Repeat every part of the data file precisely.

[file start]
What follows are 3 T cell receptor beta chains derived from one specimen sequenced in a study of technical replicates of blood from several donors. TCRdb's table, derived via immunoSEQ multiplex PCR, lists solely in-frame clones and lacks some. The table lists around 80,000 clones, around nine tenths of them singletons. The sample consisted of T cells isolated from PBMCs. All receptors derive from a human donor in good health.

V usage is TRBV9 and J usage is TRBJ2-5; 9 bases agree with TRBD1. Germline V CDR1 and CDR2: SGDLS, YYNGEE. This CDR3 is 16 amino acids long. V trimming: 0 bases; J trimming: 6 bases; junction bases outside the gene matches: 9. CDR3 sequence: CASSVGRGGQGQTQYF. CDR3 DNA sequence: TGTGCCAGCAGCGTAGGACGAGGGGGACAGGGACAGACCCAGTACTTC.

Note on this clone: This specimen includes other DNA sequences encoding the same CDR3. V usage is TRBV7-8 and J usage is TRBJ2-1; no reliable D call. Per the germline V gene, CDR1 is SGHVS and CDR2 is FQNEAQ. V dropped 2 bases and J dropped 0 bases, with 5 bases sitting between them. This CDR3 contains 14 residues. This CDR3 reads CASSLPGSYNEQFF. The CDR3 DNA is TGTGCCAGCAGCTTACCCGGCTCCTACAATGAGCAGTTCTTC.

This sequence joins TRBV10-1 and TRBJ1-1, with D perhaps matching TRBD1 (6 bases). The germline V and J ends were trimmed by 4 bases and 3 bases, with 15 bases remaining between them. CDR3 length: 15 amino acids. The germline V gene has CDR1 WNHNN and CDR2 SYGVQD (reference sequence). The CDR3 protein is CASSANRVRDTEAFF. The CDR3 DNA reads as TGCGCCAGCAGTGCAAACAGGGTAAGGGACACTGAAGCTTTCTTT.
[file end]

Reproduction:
What follows are 3 T cell receptor beta chains derived from one specimen sequenced in a study of technical replicates of blood from several donors. TCRdb's table, derived via immunoSEQ multiplex PCR, lists solely in-frame clones and lacks some. The table lists around 80,000 clones, around nine tenths of them singletons. The sample consisted of T cells isolated from PBMCs. All receptors derive from a human donor in good health.

V usage is TRBV9 and J usage is TRBJ2-5; 9 bases agree with TRBD1. Germline V CDR1 and CDR2: SGDLS, YYNGEE. This CDR3 is 16 amino acids long. V trimming: 0 bases; J trimming: 6 bases; junction bases outside the gene matches: 9. CDR3 sequence: CASSVGRGGQGQTQYF. CDR3 DNA sequence: TGTGCCAGCAGCGTAGGACGAGGGGGACAGGGACAGACCCAGTACTTC.

Note on this clone: This specimen includes other DNA sequences encoding the same CDR3. V usage is TRBV7-8 and J usage is TRBJ2-1; no reliable D call. Per the germline V gene, CDR1 is SGHVS and CDR2 is FQNEAQ. V dropped 2 bases and J dropped 0 bases, with 5 bases sitting between them. This CDR3 contains 14 residues. This CDR3 reads CASSLPGSYNEQFF. The CDR3 DNA is TGTGCCAGCAGCTTACCCGGCTCCTACAATGAGCAGTTCTTC.

This sequence joins TRBV10-1 and TRBJ1-1, with D perhaps matching TRBD1 (6 bases). The germline V and J ends were trimmed by 4 bases and 3 bases, with 15 bases remaining between them. CDR3 length: 15 amino acids. The germline V gene has CDR1 WNHNN and CDR2 SYGVQD (reference sequence). The CDR3 protein is CASSANRVRDTEAFF. The CDR3 DNA reads as TGCGCCAGCAGTGCAAACAGGGTAAGGGACACTGAAGCTTTCTTT.